February 5, 2011
The Economics of the Commercial Seal Hunt
The true economic value of Canada's commercial seal hunt stands in sharp contrast to the high level of financial and other support it receives from the Canadian government. As the following government statistics show, the commercial seal hunt is an economically marginal activity, and its negligible value could be easily replaced by the federal government.
Sealing is an off-season activity conducted by a few thousand fishermen from Canada's East Coast, who participate in several commercial fisheries throughout the year. They earn, on average, a very small fraction of their total incomes from sealing—the rest from other fisheries such as crab, shrimp and lobster.
Notably, Newfoundland's fishing industry has never been wealthier in history, today earning at least $150 million more each year than it did prior to the 1992 cod collapse. Individual fishermen earn an average of 50 percent more than they did in 1991. This wealth is due almost entirely to the shellfish industry, which today accounts for 80 percent of the value of Newfoundland's fishery. Income from sealing, in contrast, brings in only two percent.
Value of the seal hunt to the economy
Fishermen from Newfoundland kill more than 90 percent of the seals slaughtered each year. But even in Newfoundland, sealing income accounts for less than one tenth of one percent of the Gross Domestic Product.
The Newfoundland government estimates there are about 400 people engaged in the processing of seal products, on a seasonal, part time basis. But the handful of seal processing plants that operate in Canada are heavily subsidized by the Canadian government, which provides grants and interest free loans for capital costs and employee salaries through at least two federal funding programs: the Atlantic Canada Opportunities Agency and Human Resources Development Canada.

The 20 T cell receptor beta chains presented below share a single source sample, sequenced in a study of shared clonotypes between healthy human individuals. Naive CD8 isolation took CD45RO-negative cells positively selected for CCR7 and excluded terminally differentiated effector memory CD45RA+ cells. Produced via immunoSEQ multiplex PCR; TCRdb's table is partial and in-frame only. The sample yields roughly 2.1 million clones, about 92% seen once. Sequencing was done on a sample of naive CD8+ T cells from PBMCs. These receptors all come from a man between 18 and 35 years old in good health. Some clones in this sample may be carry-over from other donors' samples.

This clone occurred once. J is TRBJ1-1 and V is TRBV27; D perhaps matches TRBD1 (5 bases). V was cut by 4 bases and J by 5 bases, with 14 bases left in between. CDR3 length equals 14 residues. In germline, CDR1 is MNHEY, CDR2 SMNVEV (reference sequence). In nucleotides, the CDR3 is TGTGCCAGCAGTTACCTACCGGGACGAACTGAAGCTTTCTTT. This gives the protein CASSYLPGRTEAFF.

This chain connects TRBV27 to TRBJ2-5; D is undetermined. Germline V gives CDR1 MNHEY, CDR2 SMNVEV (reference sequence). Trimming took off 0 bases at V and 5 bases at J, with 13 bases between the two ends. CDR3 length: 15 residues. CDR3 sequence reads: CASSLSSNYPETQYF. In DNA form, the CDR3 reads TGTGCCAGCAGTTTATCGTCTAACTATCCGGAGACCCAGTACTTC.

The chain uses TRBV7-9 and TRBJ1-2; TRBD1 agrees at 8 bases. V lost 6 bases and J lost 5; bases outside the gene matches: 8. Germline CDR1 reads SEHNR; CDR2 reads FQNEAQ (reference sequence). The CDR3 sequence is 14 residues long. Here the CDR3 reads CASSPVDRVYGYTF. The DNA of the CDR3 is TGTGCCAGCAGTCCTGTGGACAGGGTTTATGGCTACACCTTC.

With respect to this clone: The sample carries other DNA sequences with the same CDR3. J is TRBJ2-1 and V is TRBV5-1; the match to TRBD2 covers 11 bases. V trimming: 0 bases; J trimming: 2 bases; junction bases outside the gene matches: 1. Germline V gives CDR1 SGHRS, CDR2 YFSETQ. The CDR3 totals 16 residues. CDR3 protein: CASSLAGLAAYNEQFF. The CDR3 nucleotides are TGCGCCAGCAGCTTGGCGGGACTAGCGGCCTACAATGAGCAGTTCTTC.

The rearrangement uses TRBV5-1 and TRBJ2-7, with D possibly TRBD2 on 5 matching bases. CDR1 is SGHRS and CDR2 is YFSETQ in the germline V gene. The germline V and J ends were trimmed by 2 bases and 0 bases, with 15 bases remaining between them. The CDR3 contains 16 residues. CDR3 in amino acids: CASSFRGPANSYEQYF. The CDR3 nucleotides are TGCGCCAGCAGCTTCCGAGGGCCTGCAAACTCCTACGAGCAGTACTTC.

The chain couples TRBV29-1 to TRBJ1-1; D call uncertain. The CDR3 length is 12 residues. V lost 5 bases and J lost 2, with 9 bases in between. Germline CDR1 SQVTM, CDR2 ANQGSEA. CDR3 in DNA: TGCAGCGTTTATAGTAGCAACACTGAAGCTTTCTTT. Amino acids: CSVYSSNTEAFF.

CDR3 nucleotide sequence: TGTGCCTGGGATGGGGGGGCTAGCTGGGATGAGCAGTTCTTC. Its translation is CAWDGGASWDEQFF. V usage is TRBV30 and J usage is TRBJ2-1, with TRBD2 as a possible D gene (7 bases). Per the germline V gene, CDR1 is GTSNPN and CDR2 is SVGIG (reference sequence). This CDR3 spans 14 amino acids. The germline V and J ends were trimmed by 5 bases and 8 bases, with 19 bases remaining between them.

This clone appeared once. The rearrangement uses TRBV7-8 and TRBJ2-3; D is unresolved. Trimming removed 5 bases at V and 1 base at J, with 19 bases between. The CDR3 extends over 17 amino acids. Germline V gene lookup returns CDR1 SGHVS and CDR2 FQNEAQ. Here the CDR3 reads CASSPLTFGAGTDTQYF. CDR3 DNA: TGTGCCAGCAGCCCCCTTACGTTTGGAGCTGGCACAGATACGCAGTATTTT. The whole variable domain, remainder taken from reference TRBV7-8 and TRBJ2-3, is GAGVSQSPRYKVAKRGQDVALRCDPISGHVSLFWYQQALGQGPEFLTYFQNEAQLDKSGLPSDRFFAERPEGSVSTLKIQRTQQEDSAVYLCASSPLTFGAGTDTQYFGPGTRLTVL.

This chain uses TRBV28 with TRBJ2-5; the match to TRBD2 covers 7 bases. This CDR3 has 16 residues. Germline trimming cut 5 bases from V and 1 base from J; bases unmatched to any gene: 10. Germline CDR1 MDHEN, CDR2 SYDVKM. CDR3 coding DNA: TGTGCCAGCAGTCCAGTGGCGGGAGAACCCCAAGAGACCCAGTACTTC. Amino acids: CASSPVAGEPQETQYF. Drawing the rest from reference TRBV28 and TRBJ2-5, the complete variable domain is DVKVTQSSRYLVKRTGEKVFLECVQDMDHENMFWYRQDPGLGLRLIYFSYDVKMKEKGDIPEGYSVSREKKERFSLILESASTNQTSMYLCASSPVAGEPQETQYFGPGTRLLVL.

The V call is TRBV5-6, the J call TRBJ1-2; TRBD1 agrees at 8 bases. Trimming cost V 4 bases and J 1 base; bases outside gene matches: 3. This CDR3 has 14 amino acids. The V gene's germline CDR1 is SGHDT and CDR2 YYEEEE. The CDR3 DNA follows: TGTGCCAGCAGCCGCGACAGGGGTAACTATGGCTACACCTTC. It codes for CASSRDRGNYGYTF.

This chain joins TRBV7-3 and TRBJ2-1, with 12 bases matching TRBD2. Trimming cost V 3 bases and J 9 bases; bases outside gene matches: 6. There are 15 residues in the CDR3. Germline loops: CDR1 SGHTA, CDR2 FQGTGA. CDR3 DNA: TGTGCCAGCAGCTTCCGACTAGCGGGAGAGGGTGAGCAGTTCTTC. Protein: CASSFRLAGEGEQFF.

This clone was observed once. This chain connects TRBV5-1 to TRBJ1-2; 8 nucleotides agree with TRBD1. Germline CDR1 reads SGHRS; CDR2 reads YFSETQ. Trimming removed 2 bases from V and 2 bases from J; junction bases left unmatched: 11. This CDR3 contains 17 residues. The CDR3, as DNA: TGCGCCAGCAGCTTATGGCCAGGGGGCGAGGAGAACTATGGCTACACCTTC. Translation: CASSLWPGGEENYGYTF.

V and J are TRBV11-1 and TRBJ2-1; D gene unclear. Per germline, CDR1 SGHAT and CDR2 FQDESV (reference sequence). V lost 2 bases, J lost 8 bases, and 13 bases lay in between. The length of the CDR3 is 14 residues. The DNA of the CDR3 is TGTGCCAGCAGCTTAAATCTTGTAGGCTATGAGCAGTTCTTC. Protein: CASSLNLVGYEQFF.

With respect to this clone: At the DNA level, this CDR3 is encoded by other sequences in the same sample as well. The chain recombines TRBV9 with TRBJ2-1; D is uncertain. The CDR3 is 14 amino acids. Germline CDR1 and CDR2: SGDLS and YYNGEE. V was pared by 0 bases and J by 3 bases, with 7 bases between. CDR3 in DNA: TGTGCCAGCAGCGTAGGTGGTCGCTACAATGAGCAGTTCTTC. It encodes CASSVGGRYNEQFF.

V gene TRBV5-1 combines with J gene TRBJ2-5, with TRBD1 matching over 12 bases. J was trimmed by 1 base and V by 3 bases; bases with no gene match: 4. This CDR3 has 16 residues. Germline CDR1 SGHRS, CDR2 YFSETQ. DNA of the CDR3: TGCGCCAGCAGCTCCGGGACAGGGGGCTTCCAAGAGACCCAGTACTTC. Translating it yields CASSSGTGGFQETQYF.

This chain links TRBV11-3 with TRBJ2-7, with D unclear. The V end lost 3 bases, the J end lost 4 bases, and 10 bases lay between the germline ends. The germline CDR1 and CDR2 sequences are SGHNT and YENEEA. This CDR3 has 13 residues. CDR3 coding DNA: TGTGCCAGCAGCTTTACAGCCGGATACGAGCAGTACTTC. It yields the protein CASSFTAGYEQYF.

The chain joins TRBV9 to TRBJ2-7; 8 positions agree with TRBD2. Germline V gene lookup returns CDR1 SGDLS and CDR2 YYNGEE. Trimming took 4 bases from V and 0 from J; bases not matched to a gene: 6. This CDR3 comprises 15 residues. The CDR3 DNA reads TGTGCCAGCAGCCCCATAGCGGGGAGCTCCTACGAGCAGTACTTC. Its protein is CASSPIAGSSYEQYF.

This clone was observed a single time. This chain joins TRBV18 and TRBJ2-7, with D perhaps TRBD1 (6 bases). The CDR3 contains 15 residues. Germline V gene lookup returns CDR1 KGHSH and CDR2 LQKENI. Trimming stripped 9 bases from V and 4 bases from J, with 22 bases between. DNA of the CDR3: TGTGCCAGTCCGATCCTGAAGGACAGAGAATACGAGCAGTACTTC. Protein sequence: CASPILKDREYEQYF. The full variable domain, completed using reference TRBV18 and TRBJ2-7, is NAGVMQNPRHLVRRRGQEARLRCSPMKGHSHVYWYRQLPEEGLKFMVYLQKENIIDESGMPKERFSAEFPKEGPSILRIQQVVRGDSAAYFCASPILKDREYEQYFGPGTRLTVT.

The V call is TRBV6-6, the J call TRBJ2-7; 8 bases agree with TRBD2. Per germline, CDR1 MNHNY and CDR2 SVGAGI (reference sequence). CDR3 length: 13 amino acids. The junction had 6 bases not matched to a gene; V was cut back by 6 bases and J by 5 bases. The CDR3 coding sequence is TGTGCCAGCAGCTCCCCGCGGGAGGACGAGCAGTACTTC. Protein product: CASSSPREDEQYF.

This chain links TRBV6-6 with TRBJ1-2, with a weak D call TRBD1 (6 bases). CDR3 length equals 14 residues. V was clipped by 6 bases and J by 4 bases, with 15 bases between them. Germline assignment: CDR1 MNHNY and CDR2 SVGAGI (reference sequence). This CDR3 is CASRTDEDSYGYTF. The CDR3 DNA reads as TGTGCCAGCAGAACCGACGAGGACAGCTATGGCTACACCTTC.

Value of the seal hunt to individual sealers
The Newfoundland government indicates there are 4000 active sealers, while the Canadian Sealers Association says there are only 2500 (http://www.norden.org/pub/miljo/miljo/sk/2001-580.pdf, page 57). Assuming there are 4000 sealers, out of a population of half a million people, less than one percent of Newfoundlanders participate in the seal hunt.
Government data shows sealers earn on average less than five percent of their total annual incomes from sealing—the rest from commercial fisheries. This analysis is supported by quotes from sealers in recent media reports (National Geographic, 2003).
Commercial sealing license retirement plan
In the past year, effective consumer action campaigns have been launched targeting Canada's fishing and tourism industries with the goal of ending the seal hunt. Those campaigns have gained international public and corporate support, causing concern to both industry sectors.
Opinion polling shows public opposition to the commercial seal hunt is escalating, and governments are taking action on behalf of their constituents. Several European countries are currently working to ban the trade in seal products, and governments in the United States, Britain, Italy, the Netherlands, Poland, and other countries have conveyed their concerns to Canada.
It is clear continuing the seal hunt may simply not be worth the risk to other industries and Canada's international reputation.
The commercial seal hunt provides few economic returns for a limited number of people. Moreover, the work itself is difficult, dangerous and dehumanizing, and often results in costly damage to fishing vessels. These factors make a license retirement scheme an attractive way for the Canadian government to end the commercial seal hunt while offsetting any economic impact associated with the decision.
Successful license retirement programs have been implemented over past decades in Canada, the United States, Britain, Europe, Australia and elsewhere in the wake of fisheries closures and reductions. These programs can take many forms, but generally involve providing federal funds in exchange for fishing licenses.
In comparison to the four billion dollars provided by the Canadian government in recent years for fisheries diversification and license/vessel buy-back programs, the money required for a sealing license retirement program seems entirely reasonable.